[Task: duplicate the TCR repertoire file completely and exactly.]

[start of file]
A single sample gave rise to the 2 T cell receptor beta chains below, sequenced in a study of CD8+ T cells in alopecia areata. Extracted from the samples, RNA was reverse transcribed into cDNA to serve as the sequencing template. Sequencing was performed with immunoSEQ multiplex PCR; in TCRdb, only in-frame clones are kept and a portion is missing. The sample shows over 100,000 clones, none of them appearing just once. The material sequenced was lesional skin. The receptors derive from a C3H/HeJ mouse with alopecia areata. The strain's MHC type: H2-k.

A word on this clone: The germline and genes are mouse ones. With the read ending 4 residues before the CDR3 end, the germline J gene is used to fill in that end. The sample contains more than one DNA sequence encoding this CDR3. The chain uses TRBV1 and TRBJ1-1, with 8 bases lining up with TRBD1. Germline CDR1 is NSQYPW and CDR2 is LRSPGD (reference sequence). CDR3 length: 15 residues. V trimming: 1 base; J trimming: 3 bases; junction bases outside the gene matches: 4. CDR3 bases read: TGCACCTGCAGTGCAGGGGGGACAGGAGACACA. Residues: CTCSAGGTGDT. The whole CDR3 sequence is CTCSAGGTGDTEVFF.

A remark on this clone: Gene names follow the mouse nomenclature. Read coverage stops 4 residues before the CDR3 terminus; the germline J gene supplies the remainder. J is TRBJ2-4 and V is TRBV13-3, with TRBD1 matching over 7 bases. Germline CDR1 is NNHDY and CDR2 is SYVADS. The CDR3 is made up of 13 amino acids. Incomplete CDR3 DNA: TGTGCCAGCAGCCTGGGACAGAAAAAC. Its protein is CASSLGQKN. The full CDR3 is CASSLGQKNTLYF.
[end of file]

A single sample gave rise to the 2 T cell receptor beta chains below, sequenced in a study of CD8+ T cells in alopecia areata. Extracted from the samples, RNA was reverse transcribed into cDNA to serve as the sequencing template. Sequencing was performed with immunoSEQ multiplex PCR; in TCRdb, only in-frame clones are kept and a portion is missing. The sample shows over 100,000 clones, none of them appearing just once. The material sequenced was lesional skin. The receptors derive from a C3H/HeJ mouse with alopecia areata. The strain's MHC type: H2-k.

A word on this clone: The germline and genes are mouse ones. With the read ending 4 residues before the CDR3 end, the germline J gene is used to fill in that end. The sample contains more than one DNA sequence encoding this CDR3. The chain uses TRBV1 and TRBJ1-1, with 8 bases lining up with TRBD1. Germline CDR1 is NSQYPW and CDR2 is LRSPGD (reference sequence). CDR3 length: 15 residues. V trimming: 1 base; J trimming: 3 bases; junction bases outside the gene matches: 4. CDR3 bases read: TGCACCTGCAGTGCAGGGGGGACAGGAGACACA. Residues: CTCSAGGTGDT. The whole CDR3 sequence is CTCSAGGTGDTEVFF.

A remark on this clone: Gene names follow the mouse nomenclature. Read coverage stops 4 residues before the CDR3 terminus; the germline J gene supplies the remainder. J is TRBJ2-4 and V is TRBV13-3, with TRBD1 matching over 7 bases. Germline CDR1 is NNHDY and CDR2 is SYVADS. The CDR3 is made up of 13 amino acids. Incomplete CDR3 DNA: TGTGCCAGCAGCCTGGGACAGAAAAAC. Its protein is CASSLGQKN. The full CDR3 is CASSLGQKNTLYF.